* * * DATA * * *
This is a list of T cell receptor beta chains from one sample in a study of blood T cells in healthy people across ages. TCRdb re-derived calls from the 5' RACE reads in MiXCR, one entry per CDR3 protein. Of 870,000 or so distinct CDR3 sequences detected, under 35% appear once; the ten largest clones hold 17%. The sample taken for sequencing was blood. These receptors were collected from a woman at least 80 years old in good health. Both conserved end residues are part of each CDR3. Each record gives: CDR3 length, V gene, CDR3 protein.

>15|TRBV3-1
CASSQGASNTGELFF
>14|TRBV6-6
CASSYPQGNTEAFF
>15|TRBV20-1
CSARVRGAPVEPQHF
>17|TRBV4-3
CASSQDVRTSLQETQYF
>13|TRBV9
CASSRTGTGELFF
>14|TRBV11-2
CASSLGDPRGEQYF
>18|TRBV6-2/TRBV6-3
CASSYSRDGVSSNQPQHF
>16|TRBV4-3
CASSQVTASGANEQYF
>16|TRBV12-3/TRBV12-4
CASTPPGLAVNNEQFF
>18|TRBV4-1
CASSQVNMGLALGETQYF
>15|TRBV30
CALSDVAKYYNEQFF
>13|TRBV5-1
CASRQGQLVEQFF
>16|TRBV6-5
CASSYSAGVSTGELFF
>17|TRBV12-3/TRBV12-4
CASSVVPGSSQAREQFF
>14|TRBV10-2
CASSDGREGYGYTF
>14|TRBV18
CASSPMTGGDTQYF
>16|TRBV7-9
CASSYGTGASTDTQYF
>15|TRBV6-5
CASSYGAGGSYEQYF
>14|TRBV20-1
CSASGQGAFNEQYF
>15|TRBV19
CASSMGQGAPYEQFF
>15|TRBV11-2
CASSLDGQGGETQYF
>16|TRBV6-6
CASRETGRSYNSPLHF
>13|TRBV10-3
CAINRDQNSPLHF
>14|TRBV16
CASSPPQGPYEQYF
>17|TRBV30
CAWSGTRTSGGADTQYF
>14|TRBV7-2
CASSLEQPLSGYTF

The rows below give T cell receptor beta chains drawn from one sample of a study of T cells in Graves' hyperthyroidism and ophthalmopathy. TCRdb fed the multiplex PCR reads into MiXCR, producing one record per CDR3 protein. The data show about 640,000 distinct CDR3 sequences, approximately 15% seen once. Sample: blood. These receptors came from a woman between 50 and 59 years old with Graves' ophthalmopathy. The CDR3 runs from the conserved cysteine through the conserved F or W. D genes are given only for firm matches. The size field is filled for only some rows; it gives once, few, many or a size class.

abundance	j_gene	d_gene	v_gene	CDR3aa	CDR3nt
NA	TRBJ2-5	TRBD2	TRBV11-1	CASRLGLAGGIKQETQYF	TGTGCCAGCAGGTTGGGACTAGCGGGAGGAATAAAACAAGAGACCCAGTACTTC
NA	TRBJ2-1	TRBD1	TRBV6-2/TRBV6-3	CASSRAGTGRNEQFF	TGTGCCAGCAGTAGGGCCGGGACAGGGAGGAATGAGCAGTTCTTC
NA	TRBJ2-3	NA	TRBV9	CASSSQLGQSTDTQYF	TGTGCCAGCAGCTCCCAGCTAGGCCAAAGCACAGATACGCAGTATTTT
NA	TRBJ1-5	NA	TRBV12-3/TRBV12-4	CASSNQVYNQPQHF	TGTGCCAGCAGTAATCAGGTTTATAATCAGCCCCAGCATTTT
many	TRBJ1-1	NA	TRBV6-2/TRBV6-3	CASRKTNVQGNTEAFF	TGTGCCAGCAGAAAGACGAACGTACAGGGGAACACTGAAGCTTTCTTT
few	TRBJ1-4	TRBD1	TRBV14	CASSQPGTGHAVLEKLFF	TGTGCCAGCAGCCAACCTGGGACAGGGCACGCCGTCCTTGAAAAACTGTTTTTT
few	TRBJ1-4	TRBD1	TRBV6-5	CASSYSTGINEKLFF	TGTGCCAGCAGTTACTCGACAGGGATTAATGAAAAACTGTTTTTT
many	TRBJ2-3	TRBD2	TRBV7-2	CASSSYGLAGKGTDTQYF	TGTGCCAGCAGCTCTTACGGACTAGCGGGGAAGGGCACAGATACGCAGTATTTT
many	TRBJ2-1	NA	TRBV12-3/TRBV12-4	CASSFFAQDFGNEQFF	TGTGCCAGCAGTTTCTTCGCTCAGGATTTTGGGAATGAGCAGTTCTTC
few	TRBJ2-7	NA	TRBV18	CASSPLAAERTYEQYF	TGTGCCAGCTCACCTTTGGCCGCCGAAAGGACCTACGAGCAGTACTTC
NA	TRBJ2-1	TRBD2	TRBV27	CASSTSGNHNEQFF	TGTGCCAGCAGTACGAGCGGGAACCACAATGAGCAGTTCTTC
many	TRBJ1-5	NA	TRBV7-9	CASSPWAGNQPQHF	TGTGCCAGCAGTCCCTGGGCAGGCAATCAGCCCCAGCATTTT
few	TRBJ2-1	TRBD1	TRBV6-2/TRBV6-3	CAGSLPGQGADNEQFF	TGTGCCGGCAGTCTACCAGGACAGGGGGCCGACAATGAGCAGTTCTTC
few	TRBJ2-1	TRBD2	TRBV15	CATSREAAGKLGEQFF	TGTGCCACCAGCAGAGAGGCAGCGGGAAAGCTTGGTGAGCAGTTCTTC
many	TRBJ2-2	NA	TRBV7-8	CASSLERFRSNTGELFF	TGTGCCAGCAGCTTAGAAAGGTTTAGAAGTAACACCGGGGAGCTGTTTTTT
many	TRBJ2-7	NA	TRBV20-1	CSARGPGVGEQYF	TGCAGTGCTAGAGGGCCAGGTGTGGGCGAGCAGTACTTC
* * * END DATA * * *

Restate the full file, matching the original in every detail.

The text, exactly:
This is a list of T cell receptor beta chains from one sample in a study of blood T cells in healthy people across ages. TCRdb re-derived calls from the 5' RACE reads in MiXCR, one entry per CDR3 protein. Of 870,000 or so distinct CDR3 sequences detected, under 35% appear once; the ten largest clones hold 17%. The sample taken for sequencing was blood. These receptors were collected from a woman at least 80 years old in good health. Both conserved end residues are part of each CDR3. Each record gives: CDR3 length, V gene, CDR3 protein.

>15|TRBV3-1
CASSQGASNTGELFF
>14|TRBV6-6
CASSYPQGNTEAFF
>15|TRBV20-1
CSARVRGAPVEPQHF
>17|TRBV4-3
CASSQDVRTSLQETQYF
>13|TRBV9
CASSRTGTGELFF
>14|TRBV11-2
CASSLGDPRGEQYF
>18|TRBV6-2/TRBV6-3
CASSYSRDGVSSNQPQHF
>16|TRBV4-3
CASSQVTASGANEQYF
>16|TRBV12-3/TRBV12-4
CASTPPGLAVNNEQFF
>18|TRBV4-1
CASSQVNMGLALGETQYF
>15|TRBV30
CALSDVAKYYNEQFF
>13|TRBV5-1
CASRQGQLVEQFF
>16|TRBV6-5
CASSYSAGVSTGELFF
>17|TRBV12-3/TRBV12-4
CASSVVPGSSQAREQFF
>14|TRBV10-2
CASSDGREGYGYTF
>14|TRBV18
CASSPMTGGDTQYF
>16|TRBV7-9
CASSYGTGASTDTQYF
>15|TRBV6-5
CASSYGAGGSYEQYF
>14|TRBV20-1
CSASGQGAFNEQYF
>15|TRBV19
CASSMGQGAPYEQFF
>15|TRBV11-2
CASSLDGQGGETQYF
>16|TRBV6-6
CASRETGRSYNSPLHF
>13|TRBV10-3
CAINRDQNSPLHF
>14|TRBV16
CASSPPQGPYEQYF
>17|TRBV30
CAWSGTRTSGGADTQYF
>14|TRBV7-2
CASSLEQPLSGYTF

The rows below give T cell receptor beta chains drawn from one sample of a study of T cells in Graves' hyperthyroidism and ophthalmopathy. TCRdb fed the multiplex PCR reads into MiXCR, producing one record per CDR3 protein. The data show about 640,000 distinct CDR3 sequences, approximately 15% seen once. Sample: blood. These receptors came from a woman between 50 and 59 years old with Graves' ophthalmopathy. The CDR3 runs from the conserved cysteine through the conserved F or W. D genes are given only for firm matches. The size field is filled for only some rows; it gives once, few, many or a size class.

abundance	j_gene	d_gene	v_gene	CDR3aa	CDR3nt
NA	TRBJ2-5	TRBD2	TRBV11-1	CASRLGLAGGIKQETQYF	TGTGCCAGCAGGTTGGGACTAGCGGGAGGAATAAAACAAGAGACCCAGTACTTC
NA	TRBJ2-1	TRBD1	TRBV6-2/TRBV6-3	CASSRAGTGRNEQFF	TGTGCCAGCAGTAGGGCCGGGACAGGGAGGAATGAGCAGTTCTTC
NA	TRBJ2-3	NA	TRBV9	CASSSQLGQSTDTQYF	TGTGCCAGCAGCTCCCAGCTAGGCCAAAGCACAGATACGCAGTATTTT
NA	TRBJ1-5	NA	TRBV12-3/TRBV12-4	CASSNQVYNQPQHF	TGTGCCAGCAGTAATCAGGTTTATAATCAGCCCCAGCATTTT
many	TRBJ1-1	NA	TRBV6-2/TRBV6-3	CASRKTNVQGNTEAFF	TGTGCCAGCAGAAAGACGAACGTACAGGGGAACACTGAAGCTTTCTTT
few	TRBJ1-4	TRBD1	TRBV14	CASSQPGTGHAVLEKLFF	TGTGCCAGCAGCCAACCTGGGACAGGGCACGCCGTCCTTGAAAAACTGTTTTTT
few	TRBJ1-4	TRBD1	TRBV6-5	CASSYSTGINEKLFF	TGTGCCAGCAGTTACTCGACAGGGATTAATGAAAAACTGTTTTTT
many	TRBJ2-3	TRBD2	TRBV7-2	CASSSYGLAGKGTDTQYF	TGTGCCAGCAGCTCTTACGGACTAGCGGGGAAGGGCACAGATACGCAGTATTTT
many	TRBJ2-1	NA	TRBV12-3/TRBV12-4	CASSFFAQDFGNEQFF	TGTGCCAGCAGTTTCTTCGCTCAGGATTTTGGGAATGAGCAGTTCTTC
few	TRBJ2-7	NA	TRBV18	CASSPLAAERTYEQYF	TGTGCCAGCTCACCTTTGGCCGCCGAAAGGACCTACGAGCAGTACTTC
NA	TRBJ2-1	TRBD2	TRBV27	CASSTSGNHNEQFF	TGTGCCAGCAGTACGAGCGGGAACCACAATGAGCAGTTCTTC
many	TRBJ1-5	NA	TRBV7-9	CASSPWAGNQPQHF	TGTGCCAGCAGTCCCTGGGCAGGCAATCAGCCCCAGCATTTT
few	TRBJ2-1	TRBD1	TRBV6-2/TRBV6-3	CAGSLPGQGADNEQFF	TGTGCCGGCAGTCTACCAGGACAGGGGGCCGACAATGAGCAGTTCTTC
few	TRBJ2-1	TRBD2	TRBV15	CATSREAAGKLGEQFF	TGTGCCACCAGCAGAGAGGCAGCGGGAAAGCTTGGTGAGCAGTTCTTC
many	TRBJ2-2	NA	TRBV7-8	CASSLERFRSNTGELFF	TGTGCCAGCAGCTTAGAAAGGTTTAGAAGTAACACCGGGGAGCTGTTTTTT
many	TRBJ2-7	NA	TRBV20-1	CSARGPGVGEQYF	TGCAGTGCTAGAGGGCCAGGTGTGGGCGAGCAGTACTTC